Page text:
From Issue 19: "The Binding" by Jo'Van O'Neal (Poetry)

The Binding                                                                  

Jo'Van O'Neal

Reading Time: 3 minutes

"The Binding" originally appeared in Issue 19 of Tahoma Literary Review. In this poem, the agile movement between contemporary and archaic lexicon contends with the history of suffering. The lines, in their rich and textured pacing, pause at moments of tenderness and then move forward with the urgency of a question. There is a personal vulnerability in the final refrain--an “I” that speaks to the men who have come before. Why the historical repetition of violence and what does it mean for the black boys to come? This poem is one of TLR's two Pushcart Prize nominees in poetry for 2020.

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Jessica Cuello 
Poetry Editor


The Binding 

I lay my once coveted head for all my fathers and still, none
notice the sultry of my neck. The way I crook to convince

        my body of the familiar. Instead, I become a map to praise.

A rabid necked Nigga. I am all the things the blade required. Here
the milk of my name falls out my hollow face. In another world

        this is the taxonomy of suffering. Every son after me is nursing

of lamb and limb. Lineage to nothing. Patron saint for all the boys.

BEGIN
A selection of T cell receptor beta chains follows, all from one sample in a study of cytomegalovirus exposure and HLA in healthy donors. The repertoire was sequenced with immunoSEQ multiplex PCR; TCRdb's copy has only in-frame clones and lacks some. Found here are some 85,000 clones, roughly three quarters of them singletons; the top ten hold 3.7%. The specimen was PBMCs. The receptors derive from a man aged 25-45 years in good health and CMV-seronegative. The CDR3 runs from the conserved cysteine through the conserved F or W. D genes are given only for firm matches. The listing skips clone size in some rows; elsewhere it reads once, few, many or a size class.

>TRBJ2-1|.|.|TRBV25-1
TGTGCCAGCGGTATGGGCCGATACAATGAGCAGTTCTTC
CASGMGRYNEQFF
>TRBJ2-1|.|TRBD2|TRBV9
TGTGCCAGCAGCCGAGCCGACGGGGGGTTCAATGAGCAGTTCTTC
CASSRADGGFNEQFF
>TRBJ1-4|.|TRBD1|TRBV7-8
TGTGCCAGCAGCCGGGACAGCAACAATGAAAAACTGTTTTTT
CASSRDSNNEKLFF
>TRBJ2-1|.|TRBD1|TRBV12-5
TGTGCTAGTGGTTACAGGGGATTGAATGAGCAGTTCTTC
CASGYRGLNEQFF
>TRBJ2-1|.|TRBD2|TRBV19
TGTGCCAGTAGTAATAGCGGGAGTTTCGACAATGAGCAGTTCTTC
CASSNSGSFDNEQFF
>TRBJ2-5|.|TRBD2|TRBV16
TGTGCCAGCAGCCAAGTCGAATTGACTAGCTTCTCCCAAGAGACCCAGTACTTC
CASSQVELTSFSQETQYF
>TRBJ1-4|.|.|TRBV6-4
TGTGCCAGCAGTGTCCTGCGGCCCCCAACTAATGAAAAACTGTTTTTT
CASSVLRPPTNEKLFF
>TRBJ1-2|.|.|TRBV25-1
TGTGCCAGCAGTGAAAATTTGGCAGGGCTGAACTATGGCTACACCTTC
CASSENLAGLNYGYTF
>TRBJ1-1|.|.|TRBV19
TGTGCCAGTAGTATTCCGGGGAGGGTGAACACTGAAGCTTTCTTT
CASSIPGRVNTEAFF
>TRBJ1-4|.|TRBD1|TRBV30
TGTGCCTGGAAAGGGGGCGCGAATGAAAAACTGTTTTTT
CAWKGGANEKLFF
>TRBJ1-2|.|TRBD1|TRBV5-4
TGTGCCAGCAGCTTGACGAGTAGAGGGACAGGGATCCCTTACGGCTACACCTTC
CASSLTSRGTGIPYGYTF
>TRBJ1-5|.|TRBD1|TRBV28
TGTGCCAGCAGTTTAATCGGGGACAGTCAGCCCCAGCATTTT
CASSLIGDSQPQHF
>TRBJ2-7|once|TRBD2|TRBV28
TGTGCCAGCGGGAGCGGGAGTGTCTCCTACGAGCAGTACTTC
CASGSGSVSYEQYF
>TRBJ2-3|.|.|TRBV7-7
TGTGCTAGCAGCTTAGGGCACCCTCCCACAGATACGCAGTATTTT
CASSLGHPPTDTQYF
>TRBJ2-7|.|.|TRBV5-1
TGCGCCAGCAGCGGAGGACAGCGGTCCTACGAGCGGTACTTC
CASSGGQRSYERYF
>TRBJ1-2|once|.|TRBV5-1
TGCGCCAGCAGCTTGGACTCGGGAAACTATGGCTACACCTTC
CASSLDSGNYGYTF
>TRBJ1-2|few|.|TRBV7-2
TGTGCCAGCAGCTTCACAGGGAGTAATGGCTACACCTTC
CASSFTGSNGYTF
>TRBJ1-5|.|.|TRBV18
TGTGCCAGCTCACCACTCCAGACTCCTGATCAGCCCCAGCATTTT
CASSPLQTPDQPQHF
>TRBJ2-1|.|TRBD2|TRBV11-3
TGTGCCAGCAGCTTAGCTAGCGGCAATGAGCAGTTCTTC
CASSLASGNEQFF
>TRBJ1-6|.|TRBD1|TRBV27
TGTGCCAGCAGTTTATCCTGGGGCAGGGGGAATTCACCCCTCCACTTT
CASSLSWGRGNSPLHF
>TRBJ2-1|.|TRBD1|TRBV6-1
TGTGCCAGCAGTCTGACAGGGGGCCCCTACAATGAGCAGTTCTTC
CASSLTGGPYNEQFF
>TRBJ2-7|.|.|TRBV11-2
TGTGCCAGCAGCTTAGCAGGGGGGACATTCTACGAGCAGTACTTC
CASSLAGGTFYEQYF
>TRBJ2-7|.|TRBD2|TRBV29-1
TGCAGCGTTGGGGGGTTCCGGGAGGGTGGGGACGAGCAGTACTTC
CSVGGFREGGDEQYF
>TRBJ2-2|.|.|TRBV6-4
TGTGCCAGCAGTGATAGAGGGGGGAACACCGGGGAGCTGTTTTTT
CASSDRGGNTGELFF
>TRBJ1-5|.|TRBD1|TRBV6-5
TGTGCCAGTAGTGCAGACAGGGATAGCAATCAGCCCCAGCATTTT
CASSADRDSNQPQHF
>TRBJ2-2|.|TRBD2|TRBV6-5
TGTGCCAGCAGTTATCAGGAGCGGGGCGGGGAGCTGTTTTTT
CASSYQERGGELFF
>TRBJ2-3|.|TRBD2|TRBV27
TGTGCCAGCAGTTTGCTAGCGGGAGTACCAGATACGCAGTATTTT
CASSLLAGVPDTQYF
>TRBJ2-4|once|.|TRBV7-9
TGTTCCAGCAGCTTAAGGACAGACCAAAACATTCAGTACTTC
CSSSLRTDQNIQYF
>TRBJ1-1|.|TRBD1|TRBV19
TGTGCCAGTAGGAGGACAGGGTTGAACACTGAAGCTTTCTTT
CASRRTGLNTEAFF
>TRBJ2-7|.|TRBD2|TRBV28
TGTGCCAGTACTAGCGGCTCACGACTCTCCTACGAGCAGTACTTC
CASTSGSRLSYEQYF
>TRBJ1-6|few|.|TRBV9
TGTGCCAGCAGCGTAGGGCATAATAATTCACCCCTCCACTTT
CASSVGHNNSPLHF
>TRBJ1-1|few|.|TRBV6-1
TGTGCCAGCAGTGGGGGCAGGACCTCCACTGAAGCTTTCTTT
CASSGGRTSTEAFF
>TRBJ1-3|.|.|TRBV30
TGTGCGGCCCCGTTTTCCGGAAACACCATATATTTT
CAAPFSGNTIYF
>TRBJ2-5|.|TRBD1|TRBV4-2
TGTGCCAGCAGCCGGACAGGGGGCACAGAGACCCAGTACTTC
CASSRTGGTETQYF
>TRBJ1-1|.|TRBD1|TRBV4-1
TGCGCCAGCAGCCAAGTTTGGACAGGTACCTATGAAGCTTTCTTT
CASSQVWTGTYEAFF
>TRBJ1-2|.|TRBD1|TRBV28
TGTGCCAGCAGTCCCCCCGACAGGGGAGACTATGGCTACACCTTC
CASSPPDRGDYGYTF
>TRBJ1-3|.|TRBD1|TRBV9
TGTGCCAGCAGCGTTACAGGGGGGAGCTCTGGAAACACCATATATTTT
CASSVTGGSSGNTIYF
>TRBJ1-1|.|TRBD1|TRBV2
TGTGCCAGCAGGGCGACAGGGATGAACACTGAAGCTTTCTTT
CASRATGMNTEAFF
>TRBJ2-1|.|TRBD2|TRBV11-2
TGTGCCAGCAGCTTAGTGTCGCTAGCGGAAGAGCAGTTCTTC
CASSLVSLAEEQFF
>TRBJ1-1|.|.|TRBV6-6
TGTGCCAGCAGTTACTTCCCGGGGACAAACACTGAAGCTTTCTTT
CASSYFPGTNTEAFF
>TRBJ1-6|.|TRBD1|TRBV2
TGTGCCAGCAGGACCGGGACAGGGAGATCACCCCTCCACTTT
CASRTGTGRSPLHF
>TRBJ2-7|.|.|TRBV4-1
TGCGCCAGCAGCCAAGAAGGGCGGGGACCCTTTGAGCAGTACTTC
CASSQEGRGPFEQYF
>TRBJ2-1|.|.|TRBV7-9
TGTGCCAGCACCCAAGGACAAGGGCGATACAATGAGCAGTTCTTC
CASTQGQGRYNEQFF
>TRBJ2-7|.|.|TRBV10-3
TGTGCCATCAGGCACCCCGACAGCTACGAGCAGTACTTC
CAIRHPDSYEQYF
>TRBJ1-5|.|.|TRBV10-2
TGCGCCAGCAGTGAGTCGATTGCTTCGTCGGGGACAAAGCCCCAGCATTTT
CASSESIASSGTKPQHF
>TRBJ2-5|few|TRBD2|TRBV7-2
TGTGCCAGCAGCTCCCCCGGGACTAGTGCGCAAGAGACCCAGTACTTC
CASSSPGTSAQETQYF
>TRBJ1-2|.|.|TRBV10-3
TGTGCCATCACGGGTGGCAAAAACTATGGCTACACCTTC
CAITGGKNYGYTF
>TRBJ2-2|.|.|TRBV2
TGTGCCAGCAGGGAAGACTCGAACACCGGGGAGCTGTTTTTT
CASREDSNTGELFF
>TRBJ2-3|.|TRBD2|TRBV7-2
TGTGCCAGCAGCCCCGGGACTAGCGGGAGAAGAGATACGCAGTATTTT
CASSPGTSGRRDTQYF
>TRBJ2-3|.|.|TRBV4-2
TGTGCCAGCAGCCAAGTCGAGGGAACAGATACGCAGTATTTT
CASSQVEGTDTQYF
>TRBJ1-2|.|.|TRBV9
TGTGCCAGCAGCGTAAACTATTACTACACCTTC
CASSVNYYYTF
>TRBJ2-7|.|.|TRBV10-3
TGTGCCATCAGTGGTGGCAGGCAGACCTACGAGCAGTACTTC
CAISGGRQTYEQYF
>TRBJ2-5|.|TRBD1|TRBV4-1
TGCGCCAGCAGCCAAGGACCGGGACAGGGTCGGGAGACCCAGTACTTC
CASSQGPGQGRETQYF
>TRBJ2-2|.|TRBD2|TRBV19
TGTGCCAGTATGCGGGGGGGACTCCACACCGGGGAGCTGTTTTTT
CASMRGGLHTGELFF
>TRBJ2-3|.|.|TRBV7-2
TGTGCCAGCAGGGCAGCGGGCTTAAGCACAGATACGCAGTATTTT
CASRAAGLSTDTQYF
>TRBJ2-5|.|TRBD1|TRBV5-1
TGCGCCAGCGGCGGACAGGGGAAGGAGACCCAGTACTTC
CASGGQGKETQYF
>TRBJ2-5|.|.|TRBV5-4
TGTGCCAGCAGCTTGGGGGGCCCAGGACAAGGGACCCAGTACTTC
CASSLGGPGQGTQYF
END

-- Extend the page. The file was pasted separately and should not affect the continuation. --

I am. Did they even ask? If they had, my bodies would all sing no

        in unison. First boy without a prayer. Here I am. Quiet. Choired chaos.

No one thinks of the rammed til they want to be warm or full. Men
wouldn’t dare whisper my name in place of their shared gods. Ain’t I gift

        a century’s promise.

                                                                                Why my neck?
                                                                                Why my neck?
                                                                                Why my neck?



Reprinted with permission of the author.


Jo'Van had this to say about the piece:

I’ve been interrogating my feelings about a lot of things, particularly the relationships I have with the men in my life. And I wanted to articulate to myself the history of those feelings. Not just my own personal history but some of the “history” I was raised into. I think of the patriarchy and I think of violence. Archaic violence, so the biblical telling of the attempted sacrifice of Issac by his father felt like the right place to ground both this poem and my work in progress. 

Jo’Van O’Neal is a Black poet, content creator, and teaching artist currently based in Newburgh, New York. He is a fellow of The Watering Hole and a Hurston/Wright Foundation workshop Alumnus. In 2018, he was an inaugural Open Mouth Readings Writing Retreat participant. His work is forthcoming or featured in Foundry Journal and Bayou Magazine.